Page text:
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Rebecca Barnard

2016-10-20 09:31

Zoe's Story

In April of 2015, I was diagnosed with hyperadrenergic postural orthostatic tachycardia syndrome (PoTS), which is a rare heart condition and causes dysfunction to my autonomic nervous system. When I stand my heart rate increases and my blood pressure goes very high, I'm at risk of a stroke at any time and I pass out. I also have Ehlers Danlos Syndrome (EDS) classic hypermobility type. EDS affects all of my joints so I dislocate and sublux (joints partially dislocate) daily, it also causes problems with my internal organs and my collagen.

As well as EDS and POTs I have a ventricular septal defect (VSD), which is a hole in the heart, and my mitral, tricuspid and aortic valves regurgitate, this means that un-oxygenated blood (the wrong blood) goes around my body. I also suffer with different heart arrhythmias.

On Christmas Eve of 2015 I was told that I have bad lung function and bilateral weakness in my diaphragm, especially on my right side in the supine position. This means I cannot lie down: by doing so my oxygen levels drop dangerously low, I turn blue and go into hypoxic seizures. Between Christmas and New Year 2016 I fell into a coma for 7.5 hours and after I woke suffered a number of seizures.

I'm currently under the care of Royal Brompton Hospital in London and on 23rd June this year I had a sleep study there alongside other tests. The outcome of the study led them to suspect that I had an extremely rare condition and so they put me on ventilation. On 4th of August I was back to repeat the sleep study and it was confirmed that I have Congenital Central Hypoventilation Syndrome: this means every time I go to sleep could be my last. I have to sleep with a ventilator now otherwise I could die. What happens is that if I fall into deep sleep my autonomic nervous system stops working and so my brain doesn't tell my lungs to breath. In addition to the above I also suffer with heart pauses and am awaiting a possible pacemaker.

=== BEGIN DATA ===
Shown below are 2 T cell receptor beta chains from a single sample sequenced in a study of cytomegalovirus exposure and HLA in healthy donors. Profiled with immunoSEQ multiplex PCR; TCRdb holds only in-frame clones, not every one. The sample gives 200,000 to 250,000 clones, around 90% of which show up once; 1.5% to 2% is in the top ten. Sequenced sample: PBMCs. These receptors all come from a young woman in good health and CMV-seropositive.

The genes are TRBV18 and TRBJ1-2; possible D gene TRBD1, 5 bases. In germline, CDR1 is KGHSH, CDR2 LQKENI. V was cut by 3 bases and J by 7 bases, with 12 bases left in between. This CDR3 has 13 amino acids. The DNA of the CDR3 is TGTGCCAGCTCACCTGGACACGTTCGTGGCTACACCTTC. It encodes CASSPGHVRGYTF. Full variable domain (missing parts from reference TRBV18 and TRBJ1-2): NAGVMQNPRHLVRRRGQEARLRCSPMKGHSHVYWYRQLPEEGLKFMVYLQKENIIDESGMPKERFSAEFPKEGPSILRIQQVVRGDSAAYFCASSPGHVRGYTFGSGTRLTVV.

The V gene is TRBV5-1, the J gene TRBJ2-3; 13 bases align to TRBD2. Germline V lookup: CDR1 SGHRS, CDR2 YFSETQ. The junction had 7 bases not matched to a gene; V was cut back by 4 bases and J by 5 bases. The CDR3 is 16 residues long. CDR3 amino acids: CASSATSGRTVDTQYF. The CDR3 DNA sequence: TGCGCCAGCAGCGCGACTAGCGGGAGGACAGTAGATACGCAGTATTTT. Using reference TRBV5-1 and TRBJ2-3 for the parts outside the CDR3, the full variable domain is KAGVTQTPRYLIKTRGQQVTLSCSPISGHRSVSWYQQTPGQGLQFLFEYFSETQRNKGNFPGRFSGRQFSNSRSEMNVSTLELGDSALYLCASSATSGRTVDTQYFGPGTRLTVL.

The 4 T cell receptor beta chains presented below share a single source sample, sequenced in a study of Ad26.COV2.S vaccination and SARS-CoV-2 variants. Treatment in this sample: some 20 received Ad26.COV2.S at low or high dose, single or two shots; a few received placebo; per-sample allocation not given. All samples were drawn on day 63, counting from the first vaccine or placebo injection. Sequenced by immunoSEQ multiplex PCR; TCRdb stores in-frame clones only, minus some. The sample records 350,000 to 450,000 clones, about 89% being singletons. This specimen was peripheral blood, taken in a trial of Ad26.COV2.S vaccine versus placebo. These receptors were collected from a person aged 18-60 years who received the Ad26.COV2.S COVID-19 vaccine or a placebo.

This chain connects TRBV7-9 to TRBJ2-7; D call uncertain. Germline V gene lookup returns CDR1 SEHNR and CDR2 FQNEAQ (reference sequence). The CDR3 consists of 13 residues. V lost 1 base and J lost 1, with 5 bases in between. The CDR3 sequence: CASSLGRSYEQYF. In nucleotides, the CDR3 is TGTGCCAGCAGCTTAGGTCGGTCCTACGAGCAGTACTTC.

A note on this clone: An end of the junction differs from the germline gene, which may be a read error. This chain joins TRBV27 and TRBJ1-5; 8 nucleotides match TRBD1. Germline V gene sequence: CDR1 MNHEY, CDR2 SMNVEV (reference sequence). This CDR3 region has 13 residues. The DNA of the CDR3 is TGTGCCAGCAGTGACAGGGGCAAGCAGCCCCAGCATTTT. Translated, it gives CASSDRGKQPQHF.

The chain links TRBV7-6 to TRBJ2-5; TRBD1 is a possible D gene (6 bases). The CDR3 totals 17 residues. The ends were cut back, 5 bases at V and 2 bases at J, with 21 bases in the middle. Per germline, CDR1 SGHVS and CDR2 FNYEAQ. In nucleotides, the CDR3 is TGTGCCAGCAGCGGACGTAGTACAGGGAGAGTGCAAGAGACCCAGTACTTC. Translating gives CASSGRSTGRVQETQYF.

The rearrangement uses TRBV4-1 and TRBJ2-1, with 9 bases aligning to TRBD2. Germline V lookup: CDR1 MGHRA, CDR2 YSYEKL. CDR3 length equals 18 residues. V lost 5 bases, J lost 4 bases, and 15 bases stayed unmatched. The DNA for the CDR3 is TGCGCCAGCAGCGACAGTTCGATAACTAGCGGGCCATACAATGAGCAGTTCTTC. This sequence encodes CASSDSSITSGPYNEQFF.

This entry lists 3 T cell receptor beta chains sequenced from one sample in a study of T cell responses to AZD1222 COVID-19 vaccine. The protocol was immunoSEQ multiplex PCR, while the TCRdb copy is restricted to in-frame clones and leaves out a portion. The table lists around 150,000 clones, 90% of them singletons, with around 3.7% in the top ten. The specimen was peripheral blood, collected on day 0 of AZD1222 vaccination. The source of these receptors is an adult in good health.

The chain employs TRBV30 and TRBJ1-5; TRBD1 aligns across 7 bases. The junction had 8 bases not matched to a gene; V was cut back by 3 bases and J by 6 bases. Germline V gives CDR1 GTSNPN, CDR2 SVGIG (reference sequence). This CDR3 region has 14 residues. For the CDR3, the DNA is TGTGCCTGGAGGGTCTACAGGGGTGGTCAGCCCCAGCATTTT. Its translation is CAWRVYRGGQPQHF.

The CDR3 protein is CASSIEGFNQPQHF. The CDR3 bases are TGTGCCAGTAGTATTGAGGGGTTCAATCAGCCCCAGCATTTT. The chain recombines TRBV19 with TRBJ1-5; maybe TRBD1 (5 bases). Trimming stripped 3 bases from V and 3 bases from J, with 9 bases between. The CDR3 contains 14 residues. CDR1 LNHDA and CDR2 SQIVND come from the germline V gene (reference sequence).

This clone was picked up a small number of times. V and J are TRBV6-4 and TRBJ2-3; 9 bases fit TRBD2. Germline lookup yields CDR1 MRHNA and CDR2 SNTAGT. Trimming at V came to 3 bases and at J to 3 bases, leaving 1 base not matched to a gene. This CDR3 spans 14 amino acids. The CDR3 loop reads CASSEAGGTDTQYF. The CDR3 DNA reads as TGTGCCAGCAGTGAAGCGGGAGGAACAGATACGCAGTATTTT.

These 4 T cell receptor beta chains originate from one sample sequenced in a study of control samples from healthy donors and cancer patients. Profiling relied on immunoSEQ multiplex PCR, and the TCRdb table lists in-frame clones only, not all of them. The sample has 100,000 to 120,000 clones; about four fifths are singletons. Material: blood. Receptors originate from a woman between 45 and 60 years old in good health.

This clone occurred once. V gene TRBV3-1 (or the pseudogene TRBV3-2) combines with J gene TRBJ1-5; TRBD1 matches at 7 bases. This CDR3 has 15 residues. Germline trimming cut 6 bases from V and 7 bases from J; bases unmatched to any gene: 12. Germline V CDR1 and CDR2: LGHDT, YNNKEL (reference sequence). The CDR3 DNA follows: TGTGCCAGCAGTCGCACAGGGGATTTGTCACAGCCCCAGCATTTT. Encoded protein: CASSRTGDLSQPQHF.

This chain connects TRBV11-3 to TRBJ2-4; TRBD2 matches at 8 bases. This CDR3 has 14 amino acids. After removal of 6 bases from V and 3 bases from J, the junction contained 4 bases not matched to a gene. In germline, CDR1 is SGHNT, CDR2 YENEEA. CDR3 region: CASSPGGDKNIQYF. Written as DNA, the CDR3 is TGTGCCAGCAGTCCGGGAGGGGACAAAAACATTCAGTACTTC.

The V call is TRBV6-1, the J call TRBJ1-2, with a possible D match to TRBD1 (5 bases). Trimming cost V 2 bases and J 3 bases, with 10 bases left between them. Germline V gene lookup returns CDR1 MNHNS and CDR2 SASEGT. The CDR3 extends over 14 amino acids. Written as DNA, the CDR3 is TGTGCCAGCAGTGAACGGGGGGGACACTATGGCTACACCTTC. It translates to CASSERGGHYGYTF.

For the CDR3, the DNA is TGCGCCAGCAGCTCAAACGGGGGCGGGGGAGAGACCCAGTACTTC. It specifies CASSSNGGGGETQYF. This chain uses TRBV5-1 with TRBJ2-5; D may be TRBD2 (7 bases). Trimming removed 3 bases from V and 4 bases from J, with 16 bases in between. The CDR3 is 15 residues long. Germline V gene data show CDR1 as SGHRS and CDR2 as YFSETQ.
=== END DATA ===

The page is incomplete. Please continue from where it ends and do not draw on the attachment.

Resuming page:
I'm currently under seven consultants, all at different hospitals. My health has got a lot worse over the past year, but you've just got to deal with it step by step.

My gastroenterologist consultant suspects I suffer with gastroparesis which means my stomach muscles have stopped working. I have lost five stone in three months and only have liquid food; I may well need a feeding tube as well as a central line. I also have a redundant colon, and so going to the toilet is impossible without constant laxatives and even then they don't always work. As a result I have been taught self-evacuation. My next operation is on my lady parts as those too are affected.

I have been wheelchair bound now for a year now and need 24 hour care. My home is finally being adapted for the wheelchair and I am getting a wet-room built to the side of my home, and I am having dropped kerb and drive with ramp access to the front door built in, and my doors widened to fit my wheelchair through: this will make my life a lot easier and a little more independent.

I am weaker now and I am poorly. My whole life has gone upside down and I and the consultants don't know what lies ahead. All we know is there is no cure of anything I have and with time it will only get worse.

Despite everything I am still the same Zoe: cheeky, stubborn and I like to take the mick out of myself in jest along with others. I'm still positive and every day is both a struggle and a blessing. I have to fight but we all have our fights. I make the most of what I have and still have the days where I feel half human, even though every day I have severe pain which never goes away.

I find swimming in warm water helps and it also makes me feel free and independent, however, again I need a carer there too as swimming can make my heart go into a dangerous arrhythmia. For pain I have oramorph and diazepam to help after a dislocation or subluxation and muscle spasms; however, I feel the side effects can be just as bad! I think it's something you have to learn to live with and having a positive frame of mind does help with pain control as cliché as it sounds.

I joined the Cloudy study because I wanted to help others, and also to see how other people are affected by chronic pain. I do believe in a relationship between weather and pain: with wet, damp and cold weather I suffer with a lot more pain, and when the weather changes it affects my heart rate and blood pressure, along with many other symptoms. I usually can tell if a storm is coming before the weather channel!